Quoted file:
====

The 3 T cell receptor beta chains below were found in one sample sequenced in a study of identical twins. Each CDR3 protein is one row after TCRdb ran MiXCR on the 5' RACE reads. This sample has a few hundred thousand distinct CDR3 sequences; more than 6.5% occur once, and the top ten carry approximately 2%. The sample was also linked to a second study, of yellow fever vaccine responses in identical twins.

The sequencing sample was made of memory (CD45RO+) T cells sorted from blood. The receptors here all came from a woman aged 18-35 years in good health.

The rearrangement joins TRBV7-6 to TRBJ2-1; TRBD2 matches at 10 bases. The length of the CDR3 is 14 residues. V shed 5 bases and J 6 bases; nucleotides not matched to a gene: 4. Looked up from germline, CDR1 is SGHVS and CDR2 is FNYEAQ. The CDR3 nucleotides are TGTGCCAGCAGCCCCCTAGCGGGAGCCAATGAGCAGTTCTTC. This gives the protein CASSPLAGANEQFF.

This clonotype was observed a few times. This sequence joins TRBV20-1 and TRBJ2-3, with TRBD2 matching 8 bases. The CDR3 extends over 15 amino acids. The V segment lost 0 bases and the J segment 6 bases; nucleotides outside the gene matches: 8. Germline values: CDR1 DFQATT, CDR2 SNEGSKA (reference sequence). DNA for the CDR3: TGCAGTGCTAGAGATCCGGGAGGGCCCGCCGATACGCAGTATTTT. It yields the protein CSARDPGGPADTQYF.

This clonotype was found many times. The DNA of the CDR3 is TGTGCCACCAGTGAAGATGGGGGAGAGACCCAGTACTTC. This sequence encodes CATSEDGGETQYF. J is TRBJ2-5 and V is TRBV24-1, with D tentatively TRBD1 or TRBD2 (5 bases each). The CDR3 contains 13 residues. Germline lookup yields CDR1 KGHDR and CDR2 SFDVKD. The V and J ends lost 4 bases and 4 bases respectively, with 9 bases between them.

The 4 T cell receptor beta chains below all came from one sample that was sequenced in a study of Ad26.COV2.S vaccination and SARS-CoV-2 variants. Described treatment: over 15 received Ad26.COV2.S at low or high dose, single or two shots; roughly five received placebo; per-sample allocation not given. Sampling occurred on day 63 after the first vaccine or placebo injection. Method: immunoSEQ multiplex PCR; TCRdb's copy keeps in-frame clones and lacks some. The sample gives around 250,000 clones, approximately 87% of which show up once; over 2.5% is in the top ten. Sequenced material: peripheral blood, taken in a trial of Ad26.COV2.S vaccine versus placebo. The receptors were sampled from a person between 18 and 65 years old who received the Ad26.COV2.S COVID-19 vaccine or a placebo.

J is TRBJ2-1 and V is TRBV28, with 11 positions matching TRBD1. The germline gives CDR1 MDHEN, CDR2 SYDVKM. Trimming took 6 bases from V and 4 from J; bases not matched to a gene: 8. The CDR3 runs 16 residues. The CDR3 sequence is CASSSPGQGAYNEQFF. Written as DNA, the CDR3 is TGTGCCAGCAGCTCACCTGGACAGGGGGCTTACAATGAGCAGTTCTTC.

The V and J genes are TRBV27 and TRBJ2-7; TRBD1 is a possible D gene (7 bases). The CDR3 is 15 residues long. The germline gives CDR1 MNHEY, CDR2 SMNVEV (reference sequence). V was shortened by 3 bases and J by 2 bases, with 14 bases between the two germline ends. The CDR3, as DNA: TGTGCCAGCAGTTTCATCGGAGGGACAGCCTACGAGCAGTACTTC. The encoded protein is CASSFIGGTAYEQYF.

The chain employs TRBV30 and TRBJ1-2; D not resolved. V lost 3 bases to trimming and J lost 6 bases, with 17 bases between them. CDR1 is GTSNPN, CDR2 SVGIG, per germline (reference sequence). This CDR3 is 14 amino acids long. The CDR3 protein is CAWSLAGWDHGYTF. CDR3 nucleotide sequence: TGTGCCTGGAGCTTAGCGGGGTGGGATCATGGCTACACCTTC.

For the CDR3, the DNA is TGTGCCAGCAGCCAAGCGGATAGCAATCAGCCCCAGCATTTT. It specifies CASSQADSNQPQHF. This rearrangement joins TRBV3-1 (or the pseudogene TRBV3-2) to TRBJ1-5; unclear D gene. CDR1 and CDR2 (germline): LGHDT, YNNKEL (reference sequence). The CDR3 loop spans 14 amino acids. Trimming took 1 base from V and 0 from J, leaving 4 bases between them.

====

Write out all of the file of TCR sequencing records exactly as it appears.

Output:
The 3 T cell receptor beta chains below were found in one sample sequenced in a study of identical twins. Each CDR3 protein is one row after TCRdb ran MiXCR on the 5' RACE reads. This sample has a few hundred thousand distinct CDR3 sequences; more than 6.5% occur once, and the top ten carry approximately 2%. The sample was also linked to a second study, of yellow fever vaccine responses in identical twins.

The sequencing sample was made of memory (CD45RO+) T cells sorted from blood. The receptors here all came from a woman aged 18-35 years in good health.

The rearrangement joins TRBV7-6 to TRBJ2-1; TRBD2 matches at 10 bases. The length of the CDR3 is 14 residues. V shed 5 bases and J 6 bases; nucleotides not matched to a gene: 4. Looked up from germline, CDR1 is SGHVS and CDR2 is FNYEAQ. The CDR3 nucleotides are TGTGCCAGCAGCCCCCTAGCGGGAGCCAATGAGCAGTTCTTC. This gives the protein CASSPLAGANEQFF.

This clonotype was observed a few times. This sequence joins TRBV20-1 and TRBJ2-3, with TRBD2 matching 8 bases. The CDR3 extends over 15 amino acids. The V segment lost 0 bases and the J segment 6 bases; nucleotides outside the gene matches: 8. Germline values: CDR1 DFQATT, CDR2 SNEGSKA (reference sequence). DNA for the CDR3: TGCAGTGCTAGAGATCCGGGAGGGCCCGCCGATACGCAGTATTTT. It yields the protein CSARDPGGPADTQYF.

This clonotype was found many times. The DNA of the CDR3 is TGTGCCACCAGTGAAGATGGGGGAGAGACCCAGTACTTC. This sequence encodes CATSEDGGETQYF. J is TRBJ2-5 and V is TRBV24-1, with D tentatively TRBD1 or TRBD2 (5 bases each). The CDR3 contains 13 residues. Germline lookup yields CDR1 KGHDR and CDR2 SFDVKD. The V and J ends lost 4 bases and 4 bases respectively, with 9 bases between them.

The 4 T cell receptor beta chains below all came from one sample that was sequenced in a study of Ad26.COV2.S vaccination and SARS-CoV-2 variants. Described treatment: over 15 received Ad26.COV2.S at low or high dose, single or two shots; roughly five received placebo; per-sample allocation not given. Sampling occurred on day 63 after the first vaccine or placebo injection. Method: immunoSEQ multiplex PCR; TCRdb's copy keeps in-frame clones and lacks some. The sample gives around 250,000 clones, approximately 87% of which show up once; over 2.5% is in the top ten. Sequenced material: peripheral blood, taken in a trial of Ad26.COV2.S vaccine versus placebo. The receptors were sampled from a person between 18 and 65 years old who received the Ad26.COV2.S COVID-19 vaccine or a placebo.

J is TRBJ2-1 and V is TRBV28, with 11 positions matching TRBD1. The germline gives CDR1 MDHEN, CDR2 SYDVKM. Trimming took 6 bases from V and 4 from J; bases not matched to a gene: 8. The CDR3 runs 16 residues. The CDR3 sequence is CASSSPGQGAYNEQFF. Written as DNA, the CDR3 is TGTGCCAGCAGCTCACCTGGACAGGGGGCTTACAATGAGCAGTTCTTC.

The V and J genes are TRBV27 and TRBJ2-7; TRBD1 is a possible D gene (7 bases). The CDR3 is 15 residues long. The germline gives CDR1 MNHEY, CDR2 SMNVEV (reference sequence). V was shortened by 3 bases and J by 2 bases, with 14 bases between the two germline ends. The CDR3, as DNA: TGTGCCAGCAGTTTCATCGGAGGGACAGCCTACGAGCAGTACTTC. The encoded protein is CASSFIGGTAYEQYF.

The chain employs TRBV30 and TRBJ1-2; D not resolved. V lost 3 bases to trimming and J lost 6 bases, with 17 bases between them. CDR1 is GTSNPN, CDR2 SVGIG, per germline (reference sequence). This CDR3 is 14 amino acids long. The CDR3 protein is CAWSLAGWDHGYTF. CDR3 nucleotide sequence: TGTGCCTGGAGCTTAGCGGGGTGGGATCATGGCTACACCTTC.

For the CDR3, the DNA is TGTGCCAGCAGCCAAGCGGATAGCAATCAGCCCCAGCATTTT. It specifies CASSQADSNQPQHF. This rearrangement joins TRBV3-1 (or the pseudogene TRBV3-2) to TRBJ1-5; unclear D gene. CDR1 and CDR2 (germline): LGHDT, YNNKEL (reference sequence). The CDR3 loop spans 14 amino acids. Trimming took 1 base from V and 0 from J, leaving 4 bases between them.